Experimental feature

Listen to this article

Experimental feature

Europe’s Deadlock: How the Euro Crisis Could be Solved – and Why It Won’t Happen, by David Marsh, Yale, RRP£7.99/$15, 120 pages

The eurozone may have finally emerged from recession but many still wonder whether the currency bloc can survive in its current form. Sceptics contend that flaws in the design of the monetary union – including the lack of a strong fiscal authority and the democratic deficit at the heart of its institutions – are too deep and unlikely to be corrected soon. Optimists, meanwhile, believe that governments are determined to keep the show on the road. They compare the eurozone to a bumblebee, which flies even though it should not.

David Marsh is on the doubtful side of this divide. Marsh, a close observer of European monetary affairs for the Financial Times during the 1980s and early 1990s, now chairs the Official Monetary and Financial Institutions Forum, a think-tank linking central banks with the private sector. His latest book, Europe’s Deadlock, makes a hard-hitting case against “muddled thinking, lack of imagination and straightforward incompetence on the part of the politicians and technocrats charged with policing the single currency”. In Marsh’s view, the euro will survive, “yet deadlock and discord will linger on”.

Marsh believes the problems affecting crisis-hit countries have largely domestic roots. On this point, he is right. Greece lived beyond its means; Italy and Portugal ducked the steps needed to improve their competitiveness; Spain and Ireland chose to ride a property bubble – even though they were handed the rope to hang themselves by complicit creditors in the eurozone core.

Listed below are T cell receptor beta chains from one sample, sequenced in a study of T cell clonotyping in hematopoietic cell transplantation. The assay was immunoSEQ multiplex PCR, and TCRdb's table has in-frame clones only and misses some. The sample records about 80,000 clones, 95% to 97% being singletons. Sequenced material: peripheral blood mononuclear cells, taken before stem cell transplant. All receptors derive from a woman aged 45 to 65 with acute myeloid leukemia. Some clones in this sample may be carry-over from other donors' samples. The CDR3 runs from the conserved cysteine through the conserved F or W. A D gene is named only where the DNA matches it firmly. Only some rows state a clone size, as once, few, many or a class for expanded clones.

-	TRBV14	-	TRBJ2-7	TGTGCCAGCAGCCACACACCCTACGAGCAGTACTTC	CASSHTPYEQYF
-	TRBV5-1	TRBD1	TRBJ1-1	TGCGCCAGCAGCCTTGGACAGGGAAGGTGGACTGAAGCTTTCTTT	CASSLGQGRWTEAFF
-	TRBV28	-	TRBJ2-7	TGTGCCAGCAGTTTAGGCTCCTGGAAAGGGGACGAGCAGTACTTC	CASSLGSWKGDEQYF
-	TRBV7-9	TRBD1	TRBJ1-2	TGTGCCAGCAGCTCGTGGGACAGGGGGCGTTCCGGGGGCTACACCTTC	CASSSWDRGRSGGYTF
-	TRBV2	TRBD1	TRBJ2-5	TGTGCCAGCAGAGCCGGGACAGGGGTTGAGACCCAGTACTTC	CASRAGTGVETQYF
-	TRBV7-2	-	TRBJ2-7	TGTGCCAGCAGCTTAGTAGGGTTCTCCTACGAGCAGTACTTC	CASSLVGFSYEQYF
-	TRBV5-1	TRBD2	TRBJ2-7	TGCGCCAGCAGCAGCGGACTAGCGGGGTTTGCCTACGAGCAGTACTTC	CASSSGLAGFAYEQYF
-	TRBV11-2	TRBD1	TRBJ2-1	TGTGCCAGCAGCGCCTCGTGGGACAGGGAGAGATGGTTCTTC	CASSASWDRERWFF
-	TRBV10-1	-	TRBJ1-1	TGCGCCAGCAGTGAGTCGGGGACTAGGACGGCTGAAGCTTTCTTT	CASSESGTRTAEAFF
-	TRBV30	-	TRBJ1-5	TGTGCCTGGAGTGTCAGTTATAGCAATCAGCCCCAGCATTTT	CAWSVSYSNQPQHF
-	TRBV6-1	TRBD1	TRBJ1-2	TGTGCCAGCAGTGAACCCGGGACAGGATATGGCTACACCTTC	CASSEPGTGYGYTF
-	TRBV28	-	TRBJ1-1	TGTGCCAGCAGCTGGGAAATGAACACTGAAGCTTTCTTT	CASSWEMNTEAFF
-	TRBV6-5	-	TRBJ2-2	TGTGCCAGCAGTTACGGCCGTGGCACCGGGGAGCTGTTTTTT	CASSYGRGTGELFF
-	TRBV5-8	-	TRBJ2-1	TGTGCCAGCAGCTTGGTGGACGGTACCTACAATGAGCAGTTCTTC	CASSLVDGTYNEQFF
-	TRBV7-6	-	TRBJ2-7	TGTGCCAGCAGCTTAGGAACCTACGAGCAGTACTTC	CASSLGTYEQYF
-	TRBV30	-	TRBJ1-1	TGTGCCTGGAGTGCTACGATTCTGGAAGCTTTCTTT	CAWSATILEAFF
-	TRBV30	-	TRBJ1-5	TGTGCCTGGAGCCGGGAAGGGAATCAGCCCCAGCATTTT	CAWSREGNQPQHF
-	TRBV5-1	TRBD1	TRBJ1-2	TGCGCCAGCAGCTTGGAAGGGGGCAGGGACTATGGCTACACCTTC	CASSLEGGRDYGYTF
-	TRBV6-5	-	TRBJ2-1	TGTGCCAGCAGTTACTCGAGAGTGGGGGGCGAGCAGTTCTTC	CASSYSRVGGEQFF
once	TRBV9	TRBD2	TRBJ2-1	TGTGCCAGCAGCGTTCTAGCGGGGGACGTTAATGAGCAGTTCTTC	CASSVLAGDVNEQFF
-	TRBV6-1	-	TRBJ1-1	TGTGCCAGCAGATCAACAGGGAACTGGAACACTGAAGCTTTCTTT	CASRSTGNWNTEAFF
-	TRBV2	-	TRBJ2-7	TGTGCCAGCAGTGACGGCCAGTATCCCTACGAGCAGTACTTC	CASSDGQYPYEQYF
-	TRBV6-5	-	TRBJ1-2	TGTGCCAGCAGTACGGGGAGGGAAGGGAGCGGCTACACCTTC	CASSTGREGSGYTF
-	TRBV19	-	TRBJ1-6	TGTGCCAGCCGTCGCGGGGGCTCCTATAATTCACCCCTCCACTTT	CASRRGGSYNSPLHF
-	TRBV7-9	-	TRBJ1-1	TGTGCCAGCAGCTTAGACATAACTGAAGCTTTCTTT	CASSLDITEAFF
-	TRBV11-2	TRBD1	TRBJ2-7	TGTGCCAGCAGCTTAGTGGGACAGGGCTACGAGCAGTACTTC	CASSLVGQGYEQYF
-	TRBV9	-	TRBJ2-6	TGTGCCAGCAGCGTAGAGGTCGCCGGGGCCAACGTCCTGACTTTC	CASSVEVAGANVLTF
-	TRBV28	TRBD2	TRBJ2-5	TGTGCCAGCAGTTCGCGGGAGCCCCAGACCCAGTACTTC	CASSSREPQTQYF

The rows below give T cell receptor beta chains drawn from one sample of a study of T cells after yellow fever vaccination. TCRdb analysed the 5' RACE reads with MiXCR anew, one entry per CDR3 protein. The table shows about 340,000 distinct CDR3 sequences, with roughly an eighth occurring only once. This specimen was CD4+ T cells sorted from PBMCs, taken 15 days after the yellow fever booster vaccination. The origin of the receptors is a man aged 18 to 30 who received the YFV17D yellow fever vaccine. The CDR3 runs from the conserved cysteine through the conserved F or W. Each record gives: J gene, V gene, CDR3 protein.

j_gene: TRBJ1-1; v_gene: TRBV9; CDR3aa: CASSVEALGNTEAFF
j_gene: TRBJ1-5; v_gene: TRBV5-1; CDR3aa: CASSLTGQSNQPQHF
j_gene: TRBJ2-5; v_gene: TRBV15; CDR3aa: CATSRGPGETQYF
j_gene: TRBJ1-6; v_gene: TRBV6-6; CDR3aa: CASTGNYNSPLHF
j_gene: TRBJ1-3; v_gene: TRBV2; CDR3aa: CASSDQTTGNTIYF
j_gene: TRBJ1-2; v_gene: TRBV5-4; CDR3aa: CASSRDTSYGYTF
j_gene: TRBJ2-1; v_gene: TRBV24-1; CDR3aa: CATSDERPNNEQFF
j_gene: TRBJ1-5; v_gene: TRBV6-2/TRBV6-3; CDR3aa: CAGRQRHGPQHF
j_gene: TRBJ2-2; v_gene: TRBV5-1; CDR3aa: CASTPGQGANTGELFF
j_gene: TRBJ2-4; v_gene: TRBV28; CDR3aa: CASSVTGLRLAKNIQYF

But the author seems to subscribe to the idea that devaluation would help crisis-hit countries. Here, the British experience is cautionary: sterling has depreciated substantially over the past year but the UK’s trade deficit remains large. Sinking your currency is no magic recipe for making a fast buck.

The eurozone will only come out of the woods if it marches as a pack: this is the essence of the 10-point plan with which Marsh concludes. Some of his ideas, such as introducing mutually guaranteed “euro­bonds” in exchange for more centralised oversight of member states’ public finances, are sensible and necessary. Others, such as laying down procedures for leaving the eurozone, are harmful. A currency union is only credible if designed to be irreversible.

Most importantly, Marsh’s plan looks too ambitious in the short term. The author would like members to take binding steps to set up a full political union. This may or may not be the final destination of the currency bloc. But, for now, there is no need to take these steps. Strengthening the democratic accountability of existing institutions, such as the European Commission, would be a good start.

Marsh does not believe member states have the will to apply even a watered-down version of his strategy. But his analysis ignores the significant steps that the eurozone is making, for example, on the path to a banking union. These include giving the European Central Bank power to supervise all eurozone lenders, no trivial handover of sovereignty.

Political leaders still have much work to do if they are to sell the European project to their citizens. But Marsh is wrong to assume that voters no longer have any patience with Europe. The great unresolved mystery of the crisis is why no eurosceptic party has gathered sustained momentum. Italy’s Five Star Movement, which campaigned for a referendum on the euro, became the second-largest party in last February’s elections; it has been hammered in all local polls held since. The eurosceptics of Alternative for Germany are not serious contenders in the elections next month and may even fail to enter the Bundestag.

In the absence of a strong, balanced recovery, the risk of a political crisis in the eurozone will remain high. But this is no reason to think that the currency union is doomed. In recent years, many observers jumped to this conclusion. Most have already had to change their minds.

Ferdinando Giugliano is an FT leader writer

Get alerts on Non-Fiction when a new story is published

Copyright The Financial Times Limited 2018. All rights reserved.

Follow the topics in this article